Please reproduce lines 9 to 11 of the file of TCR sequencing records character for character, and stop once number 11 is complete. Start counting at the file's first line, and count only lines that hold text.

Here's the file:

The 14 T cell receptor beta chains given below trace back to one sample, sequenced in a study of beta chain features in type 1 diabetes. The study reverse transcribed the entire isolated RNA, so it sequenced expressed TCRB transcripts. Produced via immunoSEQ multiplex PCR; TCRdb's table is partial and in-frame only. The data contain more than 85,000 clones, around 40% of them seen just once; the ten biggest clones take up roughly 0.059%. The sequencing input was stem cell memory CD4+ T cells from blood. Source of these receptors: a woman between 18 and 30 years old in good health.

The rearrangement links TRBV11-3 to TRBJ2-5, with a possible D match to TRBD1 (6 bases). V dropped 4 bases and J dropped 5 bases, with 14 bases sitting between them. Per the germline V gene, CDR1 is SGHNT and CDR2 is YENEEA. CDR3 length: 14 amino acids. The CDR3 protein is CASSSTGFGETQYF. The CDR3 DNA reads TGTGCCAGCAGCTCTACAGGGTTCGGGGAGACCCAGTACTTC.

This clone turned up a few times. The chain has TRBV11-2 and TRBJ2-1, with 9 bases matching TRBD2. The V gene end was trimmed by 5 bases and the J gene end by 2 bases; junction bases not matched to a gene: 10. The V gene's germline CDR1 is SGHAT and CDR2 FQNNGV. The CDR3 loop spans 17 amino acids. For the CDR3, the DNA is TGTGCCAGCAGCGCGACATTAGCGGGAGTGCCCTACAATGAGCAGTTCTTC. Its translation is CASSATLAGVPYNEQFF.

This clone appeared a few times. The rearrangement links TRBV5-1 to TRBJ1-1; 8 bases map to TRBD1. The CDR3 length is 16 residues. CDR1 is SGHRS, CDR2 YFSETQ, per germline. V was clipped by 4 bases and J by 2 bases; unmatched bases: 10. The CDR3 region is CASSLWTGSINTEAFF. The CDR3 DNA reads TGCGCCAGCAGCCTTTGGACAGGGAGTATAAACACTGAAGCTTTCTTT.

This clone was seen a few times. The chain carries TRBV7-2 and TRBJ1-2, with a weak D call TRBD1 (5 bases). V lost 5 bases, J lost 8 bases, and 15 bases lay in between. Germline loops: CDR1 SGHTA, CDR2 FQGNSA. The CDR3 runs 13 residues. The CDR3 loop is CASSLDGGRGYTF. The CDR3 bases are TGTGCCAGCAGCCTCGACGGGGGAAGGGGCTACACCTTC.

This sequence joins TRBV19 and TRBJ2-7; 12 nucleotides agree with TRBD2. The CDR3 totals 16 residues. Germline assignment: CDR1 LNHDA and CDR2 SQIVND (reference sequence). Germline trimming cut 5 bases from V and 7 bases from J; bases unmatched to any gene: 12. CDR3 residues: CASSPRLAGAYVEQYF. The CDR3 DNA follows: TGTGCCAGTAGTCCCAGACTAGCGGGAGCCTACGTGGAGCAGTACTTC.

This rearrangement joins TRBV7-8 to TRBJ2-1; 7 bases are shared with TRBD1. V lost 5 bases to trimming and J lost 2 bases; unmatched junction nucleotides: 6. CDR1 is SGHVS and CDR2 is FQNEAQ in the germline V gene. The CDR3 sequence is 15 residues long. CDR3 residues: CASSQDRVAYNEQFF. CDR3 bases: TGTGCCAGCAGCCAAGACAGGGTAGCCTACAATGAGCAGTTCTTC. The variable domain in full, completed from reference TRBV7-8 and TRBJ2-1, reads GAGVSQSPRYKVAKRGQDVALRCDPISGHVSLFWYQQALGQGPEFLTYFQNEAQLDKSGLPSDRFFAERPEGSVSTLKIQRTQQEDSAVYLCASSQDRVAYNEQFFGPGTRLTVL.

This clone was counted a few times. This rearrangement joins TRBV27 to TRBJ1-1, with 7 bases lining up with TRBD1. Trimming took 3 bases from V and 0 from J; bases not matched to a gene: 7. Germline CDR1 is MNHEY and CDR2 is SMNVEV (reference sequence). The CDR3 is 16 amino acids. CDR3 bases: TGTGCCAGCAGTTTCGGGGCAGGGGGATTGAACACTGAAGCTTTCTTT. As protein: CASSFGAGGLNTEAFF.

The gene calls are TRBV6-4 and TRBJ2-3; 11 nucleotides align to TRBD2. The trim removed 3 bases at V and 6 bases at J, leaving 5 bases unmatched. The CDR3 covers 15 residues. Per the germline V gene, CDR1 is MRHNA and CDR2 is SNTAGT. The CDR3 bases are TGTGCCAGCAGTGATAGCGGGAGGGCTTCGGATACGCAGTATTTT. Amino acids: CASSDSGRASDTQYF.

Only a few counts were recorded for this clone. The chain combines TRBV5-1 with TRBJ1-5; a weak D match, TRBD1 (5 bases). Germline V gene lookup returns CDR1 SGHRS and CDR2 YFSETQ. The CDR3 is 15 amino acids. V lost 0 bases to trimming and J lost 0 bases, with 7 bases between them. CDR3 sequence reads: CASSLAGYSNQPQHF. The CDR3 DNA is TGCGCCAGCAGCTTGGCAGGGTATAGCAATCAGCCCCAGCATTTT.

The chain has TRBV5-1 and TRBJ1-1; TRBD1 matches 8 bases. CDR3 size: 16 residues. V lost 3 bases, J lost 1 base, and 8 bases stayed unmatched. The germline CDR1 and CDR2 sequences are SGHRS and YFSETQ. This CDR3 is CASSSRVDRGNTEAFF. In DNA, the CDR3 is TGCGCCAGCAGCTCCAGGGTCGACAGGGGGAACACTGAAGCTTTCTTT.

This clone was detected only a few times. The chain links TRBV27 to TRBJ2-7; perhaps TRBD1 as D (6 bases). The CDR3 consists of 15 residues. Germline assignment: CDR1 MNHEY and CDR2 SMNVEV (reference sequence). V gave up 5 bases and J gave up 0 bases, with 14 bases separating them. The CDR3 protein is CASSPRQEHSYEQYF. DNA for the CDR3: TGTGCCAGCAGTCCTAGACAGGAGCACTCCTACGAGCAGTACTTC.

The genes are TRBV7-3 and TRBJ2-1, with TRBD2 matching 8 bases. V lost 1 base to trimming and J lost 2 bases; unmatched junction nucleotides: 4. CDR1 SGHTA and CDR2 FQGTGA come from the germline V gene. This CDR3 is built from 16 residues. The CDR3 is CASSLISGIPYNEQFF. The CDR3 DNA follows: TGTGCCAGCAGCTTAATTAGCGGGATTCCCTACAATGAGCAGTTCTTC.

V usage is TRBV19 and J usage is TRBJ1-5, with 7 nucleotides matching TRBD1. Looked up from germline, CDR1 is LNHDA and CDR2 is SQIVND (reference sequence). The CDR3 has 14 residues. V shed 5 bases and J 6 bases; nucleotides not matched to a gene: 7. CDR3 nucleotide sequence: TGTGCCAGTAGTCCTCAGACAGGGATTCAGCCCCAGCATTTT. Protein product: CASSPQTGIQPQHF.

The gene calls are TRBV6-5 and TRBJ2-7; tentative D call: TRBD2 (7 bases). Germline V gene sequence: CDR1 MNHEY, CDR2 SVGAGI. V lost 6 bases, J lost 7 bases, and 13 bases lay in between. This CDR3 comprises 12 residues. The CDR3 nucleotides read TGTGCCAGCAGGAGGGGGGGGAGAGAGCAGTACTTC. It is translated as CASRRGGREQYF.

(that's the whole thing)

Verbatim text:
The gene calls are TRBV6-4 and TRBJ2-3; 11 nucleotides align to TRBD2. The trim removed 3 bases at V and 6 bases at J, leaving 5 bases unmatched. The CDR3 covers 15 residues. Per the germline V gene, CDR1 is MRHNA and CDR2 is SNTAGT. The CDR3 bases are TGTGCCAGCAGTGATAGCGGGAGGGCTTCGGATACGCAGTATTTT. Amino acids: CASSDSGRASDTQYF.

Only a few counts were recorded for this clone. The chain combines TRBV5-1 with TRBJ1-5; a weak D match, TRBD1 (5 bases). Germline V gene lookup returns CDR1 SGHRS and CDR2 YFSETQ. The CDR3 is 15 amino acids. V lost 0 bases to trimming and J lost 0 bases, with 7 bases between them. CDR3 sequence reads: CASSLAGYSNQPQHF. The CDR3 DNA is TGCGCCAGCAGCTTGGCAGGGTATAGCAATCAGCCCCAGCATTTT.

The chain has TRBV5-1 and TRBJ1-1; TRBD1 matches 8 bases. CDR3 size: 16 residues. V lost 3 bases, J lost 1 base, and 8 bases stayed unmatched. The germline CDR1 and CDR2 sequences are SGHRS and YFSETQ. This CDR3 is CASSSRVDRGNTEAFF. In DNA, the CDR3 is TGCGCCAGCAGCTCCAGGGTCGACAGGGGGAACACTGAAGCTTTCTTT.